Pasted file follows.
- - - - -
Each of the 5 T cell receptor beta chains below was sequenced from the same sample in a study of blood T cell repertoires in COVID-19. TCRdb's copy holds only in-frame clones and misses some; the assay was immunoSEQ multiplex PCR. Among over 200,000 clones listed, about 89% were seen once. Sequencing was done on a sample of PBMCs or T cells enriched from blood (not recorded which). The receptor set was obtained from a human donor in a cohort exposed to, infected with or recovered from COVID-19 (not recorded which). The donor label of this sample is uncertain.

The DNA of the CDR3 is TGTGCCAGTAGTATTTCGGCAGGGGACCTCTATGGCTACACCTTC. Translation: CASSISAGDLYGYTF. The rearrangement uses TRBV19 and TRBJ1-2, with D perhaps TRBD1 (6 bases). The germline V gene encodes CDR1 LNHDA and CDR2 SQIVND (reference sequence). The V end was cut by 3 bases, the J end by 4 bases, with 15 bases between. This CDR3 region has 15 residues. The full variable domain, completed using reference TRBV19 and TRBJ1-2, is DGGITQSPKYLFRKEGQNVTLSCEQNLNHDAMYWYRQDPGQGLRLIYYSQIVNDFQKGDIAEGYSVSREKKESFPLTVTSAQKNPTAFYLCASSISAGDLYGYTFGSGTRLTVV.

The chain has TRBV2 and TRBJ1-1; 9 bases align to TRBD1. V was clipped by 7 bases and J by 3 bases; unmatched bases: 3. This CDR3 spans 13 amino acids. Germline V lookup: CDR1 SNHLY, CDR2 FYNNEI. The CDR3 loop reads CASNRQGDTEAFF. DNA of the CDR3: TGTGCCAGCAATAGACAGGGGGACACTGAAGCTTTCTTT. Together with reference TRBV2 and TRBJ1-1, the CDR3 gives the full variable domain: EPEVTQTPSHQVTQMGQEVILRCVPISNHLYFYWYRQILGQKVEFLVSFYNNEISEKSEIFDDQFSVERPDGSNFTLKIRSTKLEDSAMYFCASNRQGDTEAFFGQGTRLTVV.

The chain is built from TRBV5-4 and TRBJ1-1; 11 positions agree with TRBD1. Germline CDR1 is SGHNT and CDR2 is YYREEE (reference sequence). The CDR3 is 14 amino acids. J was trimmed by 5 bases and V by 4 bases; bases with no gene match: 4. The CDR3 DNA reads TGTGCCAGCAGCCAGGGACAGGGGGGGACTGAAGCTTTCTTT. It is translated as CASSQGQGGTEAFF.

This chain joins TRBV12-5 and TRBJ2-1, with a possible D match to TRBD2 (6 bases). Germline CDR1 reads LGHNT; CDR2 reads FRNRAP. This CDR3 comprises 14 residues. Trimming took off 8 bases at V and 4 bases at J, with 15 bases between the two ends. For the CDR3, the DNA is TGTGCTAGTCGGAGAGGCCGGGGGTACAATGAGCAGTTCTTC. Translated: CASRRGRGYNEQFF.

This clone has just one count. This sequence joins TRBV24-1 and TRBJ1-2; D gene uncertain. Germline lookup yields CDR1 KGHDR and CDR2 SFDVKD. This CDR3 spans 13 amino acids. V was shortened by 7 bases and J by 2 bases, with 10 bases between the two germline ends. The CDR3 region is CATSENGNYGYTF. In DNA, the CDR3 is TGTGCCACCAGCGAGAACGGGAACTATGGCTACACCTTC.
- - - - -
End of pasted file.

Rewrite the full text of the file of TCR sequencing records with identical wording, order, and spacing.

Each of the 5 T cell receptor beta chains below was sequenced from the same sample in a study of blood T cell repertoires in COVID-19. TCRdb's copy holds only in-frame clones and misses some; the assay was immunoSEQ multiplex PCR. Among over 200,000 clones listed, about 89% were seen once. Sequencing was done on a sample of PBMCs or T cells enriched from blood (not recorded which). The receptor set was obtained from a human donor in a cohort exposed to, infected with or recovered from COVID-19 (not recorded which). The donor label of this sample is uncertain.

The DNA of the CDR3 is TGTGCCAGTAGTATTTCGGCAGGGGACCTCTATGGCTACACCTTC. Translation: CASSISAGDLYGYTF. The rearrangement uses TRBV19 and TRBJ1-2, with D perhaps TRBD1 (6 bases). The germline V gene encodes CDR1 LNHDA and CDR2 SQIVND (reference sequence). The V end was cut by 3 bases, the J end by 4 bases, with 15 bases between. This CDR3 region has 15 residues. The full variable domain, completed using reference TRBV19 and TRBJ1-2, is DGGITQSPKYLFRKEGQNVTLSCEQNLNHDAMYWYRQDPGQGLRLIYYSQIVNDFQKGDIAEGYSVSREKKESFPLTVTSAQKNPTAFYLCASSISAGDLYGYTFGSGTRLTVV.

The chain has TRBV2 and TRBJ1-1; 9 bases align to TRBD1. V was clipped by 7 bases and J by 3 bases; unmatched bases: 3. This CDR3 spans 13 amino acids. Germline V lookup: CDR1 SNHLY, CDR2 FYNNEI. The CDR3 loop reads CASNRQGDTEAFF. DNA of the CDR3: TGTGCCAGCAATAGACAGGGGGACACTGAAGCTTTCTTT. Together with reference TRBV2 and TRBJ1-1, the CDR3 gives the full variable domain: EPEVTQTPSHQVTQMGQEVILRCVPISNHLYFYWYRQILGQKVEFLVSFYNNEISEKSEIFDDQFSVERPDGSNFTLKIRSTKLEDSAMYFCASNRQGDTEAFFGQGTRLTVV.

The chain is built from TRBV5-4 and TRBJ1-1; 11 positions agree with TRBD1. Germline CDR1 is SGHNT and CDR2 is YYREEE (reference sequence). The CDR3 is 14 amino acids. J was trimmed by 5 bases and V by 4 bases; bases with no gene match: 4. The CDR3 DNA reads TGTGCCAGCAGCCAGGGACAGGGGGGGACTGAAGCTTTCTTT. It is translated as CASSQGQGGTEAFF.

This chain joins TRBV12-5 and TRBJ2-1, with a possible D match to TRBD2 (6 bases). Germline CDR1 reads LGHNT; CDR2 reads FRNRAP. This CDR3 comprises 14 residues. Trimming took off 8 bases at V and 4 bases at J, with 15 bases between the two ends. For the CDR3, the DNA is TGTGCTAGTCGGAGAGGCCGGGGGTACAATGAGCAGTTCTTC. Translated: CASRRGRGYNEQFF.

This clone has just one count. This sequence joins TRBV24-1 and TRBJ1-2; D gene uncertain. Germline lookup yields CDR1 KGHDR and CDR2 SFDVKD. This CDR3 spans 13 amino acids. V was shortened by 7 bases and J by 2 bases, with 10 bases between the two germline ends. The CDR3 region is CATSENGNYGYTF. In DNA, the CDR3 is TGTGCCACCAGCGAGAACGGGAACTATGGCTACACCTTC.